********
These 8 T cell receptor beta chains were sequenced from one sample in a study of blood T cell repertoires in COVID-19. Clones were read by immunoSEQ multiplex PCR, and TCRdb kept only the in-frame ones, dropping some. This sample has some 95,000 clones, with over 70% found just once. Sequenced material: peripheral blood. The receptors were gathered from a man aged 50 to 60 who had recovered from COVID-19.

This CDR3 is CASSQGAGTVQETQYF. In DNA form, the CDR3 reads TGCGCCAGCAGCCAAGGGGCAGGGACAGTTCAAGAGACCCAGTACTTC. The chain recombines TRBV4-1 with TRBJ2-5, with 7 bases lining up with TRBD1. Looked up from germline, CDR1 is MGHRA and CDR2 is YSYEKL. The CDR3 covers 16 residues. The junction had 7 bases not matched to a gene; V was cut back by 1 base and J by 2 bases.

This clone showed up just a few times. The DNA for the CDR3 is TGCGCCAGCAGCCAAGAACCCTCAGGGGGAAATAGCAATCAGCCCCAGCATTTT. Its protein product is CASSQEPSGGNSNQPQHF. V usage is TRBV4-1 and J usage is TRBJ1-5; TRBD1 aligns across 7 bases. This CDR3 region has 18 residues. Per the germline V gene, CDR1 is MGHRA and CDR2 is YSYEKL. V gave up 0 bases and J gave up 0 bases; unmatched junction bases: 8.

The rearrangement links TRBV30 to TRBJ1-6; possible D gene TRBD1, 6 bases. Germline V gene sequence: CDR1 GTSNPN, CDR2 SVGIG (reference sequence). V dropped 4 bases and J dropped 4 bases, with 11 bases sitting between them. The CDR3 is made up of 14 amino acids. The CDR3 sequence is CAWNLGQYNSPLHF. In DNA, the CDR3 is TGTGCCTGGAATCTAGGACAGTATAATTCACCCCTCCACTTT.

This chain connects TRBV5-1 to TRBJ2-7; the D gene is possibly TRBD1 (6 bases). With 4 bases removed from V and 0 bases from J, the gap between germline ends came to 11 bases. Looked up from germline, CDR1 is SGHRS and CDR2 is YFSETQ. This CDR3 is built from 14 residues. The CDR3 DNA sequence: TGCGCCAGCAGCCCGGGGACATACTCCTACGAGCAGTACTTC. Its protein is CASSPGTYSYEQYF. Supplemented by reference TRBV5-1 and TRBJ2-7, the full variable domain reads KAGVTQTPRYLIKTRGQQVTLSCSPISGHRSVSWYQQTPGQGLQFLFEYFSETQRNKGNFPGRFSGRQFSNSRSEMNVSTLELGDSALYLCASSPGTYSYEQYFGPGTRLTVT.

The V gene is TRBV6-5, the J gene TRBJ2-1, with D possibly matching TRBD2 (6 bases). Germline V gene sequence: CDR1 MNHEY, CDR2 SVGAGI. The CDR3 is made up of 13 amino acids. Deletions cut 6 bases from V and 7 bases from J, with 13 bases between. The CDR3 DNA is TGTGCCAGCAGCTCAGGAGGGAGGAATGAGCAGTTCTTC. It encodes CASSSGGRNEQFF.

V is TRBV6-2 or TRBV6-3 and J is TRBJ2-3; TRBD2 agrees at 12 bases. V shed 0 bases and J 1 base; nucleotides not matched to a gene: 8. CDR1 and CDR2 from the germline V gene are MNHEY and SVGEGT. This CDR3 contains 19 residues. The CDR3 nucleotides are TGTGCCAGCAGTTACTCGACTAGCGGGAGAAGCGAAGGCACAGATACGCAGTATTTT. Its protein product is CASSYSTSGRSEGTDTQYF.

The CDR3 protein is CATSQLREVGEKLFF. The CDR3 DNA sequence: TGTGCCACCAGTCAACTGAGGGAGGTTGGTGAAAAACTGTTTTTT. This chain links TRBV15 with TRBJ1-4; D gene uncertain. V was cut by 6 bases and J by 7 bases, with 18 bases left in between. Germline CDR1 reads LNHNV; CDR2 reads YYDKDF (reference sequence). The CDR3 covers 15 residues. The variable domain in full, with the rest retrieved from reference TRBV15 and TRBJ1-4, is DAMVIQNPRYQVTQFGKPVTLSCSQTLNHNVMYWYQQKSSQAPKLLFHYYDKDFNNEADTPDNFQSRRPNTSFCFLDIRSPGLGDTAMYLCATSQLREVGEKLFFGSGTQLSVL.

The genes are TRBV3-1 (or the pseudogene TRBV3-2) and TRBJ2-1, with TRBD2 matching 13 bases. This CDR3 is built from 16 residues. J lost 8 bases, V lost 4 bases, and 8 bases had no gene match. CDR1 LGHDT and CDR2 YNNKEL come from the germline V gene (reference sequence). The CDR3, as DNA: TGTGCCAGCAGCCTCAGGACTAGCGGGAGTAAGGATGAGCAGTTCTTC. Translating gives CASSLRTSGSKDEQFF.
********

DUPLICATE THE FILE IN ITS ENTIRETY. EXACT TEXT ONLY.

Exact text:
These 8 T cell receptor beta chains were sequenced from one sample in a study of blood T cell repertoires in COVID-19. Clones were read by immunoSEQ multiplex PCR, and TCRdb kept only the in-frame ones, dropping some. This sample has some 95,000 clones, with over 70% found just once. Sequenced material: peripheral blood. The receptors were gathered from a man aged 50 to 60 who had recovered from COVID-19.

This CDR3 is CASSQGAGTVQETQYF. In DNA form, the CDR3 reads TGCGCCAGCAGCCAAGGGGCAGGGACAGTTCAAGAGACCCAGTACTTC. The chain recombines TRBV4-1 with TRBJ2-5, with 7 bases lining up with TRBD1. Looked up from germline, CDR1 is MGHRA and CDR2 is YSYEKL. The CDR3 covers 16 residues. The junction had 7 bases not matched to a gene; V was cut back by 1 base and J by 2 bases.

This clone showed up just a few times. The DNA for the CDR3 is TGCGCCAGCAGCCAAGAACCCTCAGGGGGAAATAGCAATCAGCCCCAGCATTTT. Its protein product is CASSQEPSGGNSNQPQHF. V usage is TRBV4-1 and J usage is TRBJ1-5; TRBD1 aligns across 7 bases. This CDR3 region has 18 residues. Per the germline V gene, CDR1 is MGHRA and CDR2 is YSYEKL. V gave up 0 bases and J gave up 0 bases; unmatched junction bases: 8.

The rearrangement links TRBV30 to TRBJ1-6; possible D gene TRBD1, 6 bases. Germline V gene sequence: CDR1 GTSNPN, CDR2 SVGIG (reference sequence). V dropped 4 bases and J dropped 4 bases, with 11 bases sitting between them. The CDR3 is made up of 14 amino acids. The CDR3 sequence is CAWNLGQYNSPLHF. In DNA, the CDR3 is TGTGCCTGGAATCTAGGACAGTATAATTCACCCCTCCACTTT.

This chain connects TRBV5-1 to TRBJ2-7; the D gene is possibly TRBD1 (6 bases). With 4 bases removed from V and 0 bases from J, the gap between germline ends came to 11 bases. Looked up from germline, CDR1 is SGHRS and CDR2 is YFSETQ. This CDR3 is built from 14 residues. The CDR3 DNA sequence: TGCGCCAGCAGCCCGGGGACATACTCCTACGAGCAGTACTTC. Its protein is CASSPGTYSYEQYF. Supplemented by reference TRBV5-1 and TRBJ2-7, the full variable domain reads KAGVTQTPRYLIKTRGQQVTLSCSPISGHRSVSWYQQTPGQGLQFLFEYFSETQRNKGNFPGRFSGRQFSNSRSEMNVSTLELGDSALYLCASSPGTYSYEQYFGPGTRLTVT.

The V gene is TRBV6-5, the J gene TRBJ2-1, with D possibly matching TRBD2 (6 bases). Germline V gene sequence: CDR1 MNHEY, CDR2 SVGAGI. The CDR3 is made up of 13 amino acids. Deletions cut 6 bases from V and 7 bases from J, with 13 bases between. The CDR3 DNA is TGTGCCAGCAGCTCAGGAGGGAGGAATGAGCAGTTCTTC. It encodes CASSSGGRNEQFF.

V is TRBV6-2 or TRBV6-3 and J is TRBJ2-3; TRBD2 agrees at 12 bases. V shed 0 bases and J 1 base; nucleotides not matched to a gene: 8. CDR1 and CDR2 from the germline V gene are MNHEY and SVGEGT. This CDR3 contains 19 residues. The CDR3 nucleotides are TGTGCCAGCAGTTACTCGACTAGCGGGAGAAGCGAAGGCACAGATACGCAGTATTTT. Its protein product is CASSYSTSGRSEGTDTQYF.

The CDR3 protein is CATSQLREVGEKLFF. The CDR3 DNA sequence: TGTGCCACCAGTCAACTGAGGGAGGTTGGTGAAAAACTGTTTTTT. This chain links TRBV15 with TRBJ1-4; D gene uncertain. V was cut by 6 bases and J by 7 bases, with 18 bases left in between. Germline CDR1 reads LNHNV; CDR2 reads YYDKDF (reference sequence). The CDR3 covers 15 residues. The variable domain in full, with the rest retrieved from reference TRBV15 and TRBJ1-4, is DAMVIQNPRYQVTQFGKPVTLSCSQTLNHNVMYWYQQKSSQAPKLLFHYYDKDFNNEADTPDNFQSRRPNTSFCFLDIRSPGLGDTAMYLCATSQLREVGEKLFFGSGTQLSVL.

The genes are TRBV3-1 (or the pseudogene TRBV3-2) and TRBJ2-1, with TRBD2 matching 13 bases. This CDR3 is built from 16 residues. J lost 8 bases, V lost 4 bases, and 8 bases had no gene match. CDR1 LGHDT and CDR2 YNNKEL come from the germline V gene (reference sequence). The CDR3, as DNA: TGTGCCAGCAGCCTCAGGACTAGCGGGAGTAAGGATGAGCAGTTCTTC. Translating gives CASSLRTSGSKDEQFF.